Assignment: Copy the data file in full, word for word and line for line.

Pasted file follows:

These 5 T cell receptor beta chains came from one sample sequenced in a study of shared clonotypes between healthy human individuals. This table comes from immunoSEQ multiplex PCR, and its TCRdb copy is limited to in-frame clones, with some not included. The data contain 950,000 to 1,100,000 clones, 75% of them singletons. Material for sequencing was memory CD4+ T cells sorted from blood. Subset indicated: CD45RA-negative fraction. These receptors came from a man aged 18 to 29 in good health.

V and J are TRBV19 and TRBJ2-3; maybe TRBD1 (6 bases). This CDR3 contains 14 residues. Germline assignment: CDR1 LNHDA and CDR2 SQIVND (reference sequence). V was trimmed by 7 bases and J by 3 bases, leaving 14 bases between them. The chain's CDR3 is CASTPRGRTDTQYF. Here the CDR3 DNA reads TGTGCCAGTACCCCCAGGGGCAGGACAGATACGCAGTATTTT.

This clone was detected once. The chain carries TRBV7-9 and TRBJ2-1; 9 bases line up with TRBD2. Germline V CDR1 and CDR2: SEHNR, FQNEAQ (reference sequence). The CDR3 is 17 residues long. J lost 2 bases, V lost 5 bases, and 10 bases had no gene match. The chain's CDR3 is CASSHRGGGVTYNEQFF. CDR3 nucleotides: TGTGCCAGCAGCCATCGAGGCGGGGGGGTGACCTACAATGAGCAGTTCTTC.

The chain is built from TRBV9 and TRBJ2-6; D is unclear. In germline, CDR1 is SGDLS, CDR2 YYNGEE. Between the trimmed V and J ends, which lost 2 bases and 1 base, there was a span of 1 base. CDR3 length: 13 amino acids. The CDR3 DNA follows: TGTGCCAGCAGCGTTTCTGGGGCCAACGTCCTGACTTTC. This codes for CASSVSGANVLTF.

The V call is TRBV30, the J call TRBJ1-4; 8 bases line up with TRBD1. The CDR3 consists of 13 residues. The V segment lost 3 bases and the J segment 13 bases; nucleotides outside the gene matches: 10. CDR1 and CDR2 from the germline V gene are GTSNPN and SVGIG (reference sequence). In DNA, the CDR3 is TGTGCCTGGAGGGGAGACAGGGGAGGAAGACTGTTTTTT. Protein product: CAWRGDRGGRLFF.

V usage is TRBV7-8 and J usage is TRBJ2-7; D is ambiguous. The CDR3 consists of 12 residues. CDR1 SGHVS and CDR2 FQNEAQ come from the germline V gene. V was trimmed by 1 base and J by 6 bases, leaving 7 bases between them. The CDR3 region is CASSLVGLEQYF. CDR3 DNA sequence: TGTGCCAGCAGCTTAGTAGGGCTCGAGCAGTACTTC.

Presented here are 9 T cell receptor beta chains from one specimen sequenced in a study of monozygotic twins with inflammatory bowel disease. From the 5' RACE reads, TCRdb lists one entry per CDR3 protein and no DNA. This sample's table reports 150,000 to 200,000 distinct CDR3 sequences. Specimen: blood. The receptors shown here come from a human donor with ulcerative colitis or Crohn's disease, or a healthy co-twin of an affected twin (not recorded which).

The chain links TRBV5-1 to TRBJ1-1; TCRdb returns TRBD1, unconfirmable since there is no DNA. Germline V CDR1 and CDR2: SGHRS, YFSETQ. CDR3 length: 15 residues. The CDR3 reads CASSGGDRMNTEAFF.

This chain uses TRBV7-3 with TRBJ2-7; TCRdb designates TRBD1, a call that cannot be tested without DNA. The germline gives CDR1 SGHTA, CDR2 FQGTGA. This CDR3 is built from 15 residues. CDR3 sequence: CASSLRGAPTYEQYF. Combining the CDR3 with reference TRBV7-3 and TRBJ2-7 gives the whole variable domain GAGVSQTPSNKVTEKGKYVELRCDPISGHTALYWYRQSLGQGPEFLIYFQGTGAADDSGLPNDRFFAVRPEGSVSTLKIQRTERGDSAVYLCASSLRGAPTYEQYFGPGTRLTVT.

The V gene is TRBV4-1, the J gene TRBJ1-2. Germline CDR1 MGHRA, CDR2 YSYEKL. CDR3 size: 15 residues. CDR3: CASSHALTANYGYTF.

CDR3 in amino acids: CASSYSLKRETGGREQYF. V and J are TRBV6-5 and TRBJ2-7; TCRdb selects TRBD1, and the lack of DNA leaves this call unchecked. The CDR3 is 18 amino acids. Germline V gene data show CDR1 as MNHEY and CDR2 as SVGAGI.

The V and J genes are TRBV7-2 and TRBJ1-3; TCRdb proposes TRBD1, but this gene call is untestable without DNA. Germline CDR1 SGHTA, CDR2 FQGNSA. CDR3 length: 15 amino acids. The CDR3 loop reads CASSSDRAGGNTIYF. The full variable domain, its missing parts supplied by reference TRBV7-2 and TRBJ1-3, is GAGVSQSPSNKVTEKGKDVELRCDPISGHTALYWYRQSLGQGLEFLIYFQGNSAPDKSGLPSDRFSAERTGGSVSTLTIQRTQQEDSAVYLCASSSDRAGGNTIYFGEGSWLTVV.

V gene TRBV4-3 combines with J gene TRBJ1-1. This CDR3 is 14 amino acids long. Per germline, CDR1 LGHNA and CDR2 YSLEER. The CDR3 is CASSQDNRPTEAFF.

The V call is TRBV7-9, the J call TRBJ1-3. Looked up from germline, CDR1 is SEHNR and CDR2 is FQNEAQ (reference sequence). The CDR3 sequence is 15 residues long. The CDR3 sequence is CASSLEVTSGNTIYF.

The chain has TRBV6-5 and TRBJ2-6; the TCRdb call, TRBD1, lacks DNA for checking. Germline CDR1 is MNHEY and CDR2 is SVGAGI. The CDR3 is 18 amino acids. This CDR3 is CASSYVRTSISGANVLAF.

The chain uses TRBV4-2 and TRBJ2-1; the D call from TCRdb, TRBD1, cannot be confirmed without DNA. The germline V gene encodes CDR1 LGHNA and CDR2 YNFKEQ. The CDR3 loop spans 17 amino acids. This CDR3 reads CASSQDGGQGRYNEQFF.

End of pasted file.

These 5 T cell receptor beta chains came from one sample sequenced in a study of shared clonotypes between healthy human individuals. This table comes from immunoSEQ multiplex PCR, and its TCRdb copy is limited to in-frame clones, with some not included. The data contain 950,000 to 1,100,000 clones, 75% of them singletons. Material for sequencing was memory CD4+ T cells sorted from blood. Subset indicated: CD45RA-negative fraction. These receptors came from a man aged 18 to 29 in good health.

V and J are TRBV19 and TRBJ2-3; maybe TRBD1 (6 bases). This CDR3 contains 14 residues. Germline assignment: CDR1 LNHDA and CDR2 SQIVND (reference sequence). V was trimmed by 7 bases and J by 3 bases, leaving 14 bases between them. The chain's CDR3 is CASTPRGRTDTQYF. Here the CDR3 DNA reads TGTGCCAGTACCCCCAGGGGCAGGACAGATACGCAGTATTTT.

This clone was detected once. The chain carries TRBV7-9 and TRBJ2-1; 9 bases line up with TRBD2. Germline V CDR1 and CDR2: SEHNR, FQNEAQ (reference sequence). The CDR3 is 17 residues long. J lost 2 bases, V lost 5 bases, and 10 bases had no gene match. The chain's CDR3 is CASSHRGGGVTYNEQFF. CDR3 nucleotides: TGTGCCAGCAGCCATCGAGGCGGGGGGGTGACCTACAATGAGCAGTTCTTC.

The chain is built from TRBV9 and TRBJ2-6; D is unclear. In germline, CDR1 is SGDLS, CDR2 YYNGEE. Between the trimmed V and J ends, which lost 2 bases and 1 base, there was a span of 1 base. CDR3 length: 13 amino acids. The CDR3 DNA follows: TGTGCCAGCAGCGTTTCTGGGGCCAACGTCCTGACTTTC. This codes for CASSVSGANVLTF.

The V call is TRBV30, the J call TRBJ1-4; 8 bases line up with TRBD1. The CDR3 consists of 13 residues. The V segment lost 3 bases and the J segment 13 bases; nucleotides outside the gene matches: 10. CDR1 and CDR2 from the germline V gene are GTSNPN and SVGIG (reference sequence). In DNA, the CDR3 is TGTGCCTGGAGGGGAGACAGGGGAGGAAGACTGTTTTTT. Protein product: CAWRGDRGGRLFF.

V usage is TRBV7-8 and J usage is TRBJ2-7; D is ambiguous. The CDR3 consists of 12 residues. CDR1 SGHVS and CDR2 FQNEAQ come from the germline V gene. V was trimmed by 1 base and J by 6 bases, leaving 7 bases between them. The CDR3 region is CASSLVGLEQYF. CDR3 DNA sequence: TGTGCCAGCAGCTTAGTAGGGCTCGAGCAGTACTTC.

Presented here are 9 T cell receptor beta chains from one specimen sequenced in a study of monozygotic twins with inflammatory bowel disease. From the 5' RACE reads, TCRdb lists one entry per CDR3 protein and no DNA. This sample's table reports 150,000 to 200,000 distinct CDR3 sequences. Specimen: blood. The receptors shown here come from a human donor with ulcerative colitis or Crohn's disease, or a healthy co-twin of an affected twin (not recorded which).

The chain links TRBV5-1 to TRBJ1-1; TCRdb returns TRBD1, unconfirmable since there is no DNA. Germline V CDR1 and CDR2: SGHRS, YFSETQ. CDR3 length: 15 residues. The CDR3 reads CASSGGDRMNTEAFF.

This chain uses TRBV7-3 with TRBJ2-7; TCRdb designates TRBD1, a call that cannot be tested without DNA. The germline gives CDR1 SGHTA, CDR2 FQGTGA. This CDR3 is built from 15 residues. CDR3 sequence: CASSLRGAPTYEQYF. Combining the CDR3 with reference TRBV7-3 and TRBJ2-7 gives the whole variable domain GAGVSQTPSNKVTEKGKYVELRCDPISGHTALYWYRQSLGQGPEFLIYFQGTGAADDSGLPNDRFFAVRPEGSVSTLKIQRTERGDSAVYLCASSLRGAPTYEQYFGPGTRLTVT.

The V gene is TRBV4-1, the J gene TRBJ1-2. Germline CDR1 MGHRA, CDR2 YSYEKL. CDR3 size: 15 residues. CDR3: CASSHALTANYGYTF.

CDR3 in amino acids: CASSYSLKRETGGREQYF. V and J are TRBV6-5 and TRBJ2-7; TCRdb selects TRBD1, and the lack of DNA leaves this call unchecked. The CDR3 is 18 amino acids. Germline V gene data show CDR1 as MNHEY and CDR2 as SVGAGI.

The V and J genes are TRBV7-2 and TRBJ1-3; TCRdb proposes TRBD1, but this gene call is untestable without DNA. Germline CDR1 SGHTA, CDR2 FQGNSA. CDR3 length: 15 amino acids. The CDR3 loop reads CASSSDRAGGNTIYF. The full variable domain, its missing parts supplied by reference TRBV7-2 and TRBJ1-3, is GAGVSQSPSNKVTEKGKDVELRCDPISGHTALYWYRQSLGQGLEFLIYFQGNSAPDKSGLPSDRFSAERTGGSVSTLTIQRTQQEDSAVYLCASSSDRAGGNTIYFGEGSWLTVV.

V gene TRBV4-3 combines with J gene TRBJ1-1. This CDR3 is 14 amino acids long. Per germline, CDR1 LGHNA and CDR2 YSLEER. The CDR3 is CASSQDNRPTEAFF.

The V call is TRBV7-9, the J call TRBJ1-3. Looked up from germline, CDR1 is SEHNR and CDR2 is FQNEAQ (reference sequence). The CDR3 sequence is 15 residues long. The CDR3 sequence is CASSLEVTSGNTIYF.

The chain has TRBV6-5 and TRBJ2-6; the TCRdb call, TRBD1, lacks DNA for checking. Germline CDR1 is MNHEY and CDR2 is SVGAGI. The CDR3 is 18 amino acids. This CDR3 is CASSYVRTSISGANVLAF.

The chain uses TRBV4-2 and TRBJ2-1; the D call from TCRdb, TRBD1, cannot be confirmed without DNA. The germline V gene encodes CDR1 LGHNA and CDR2 YNFKEQ. The CDR3 loop spans 17 amino acids. This CDR3 reads CASSQDGGQGRYNEQFF.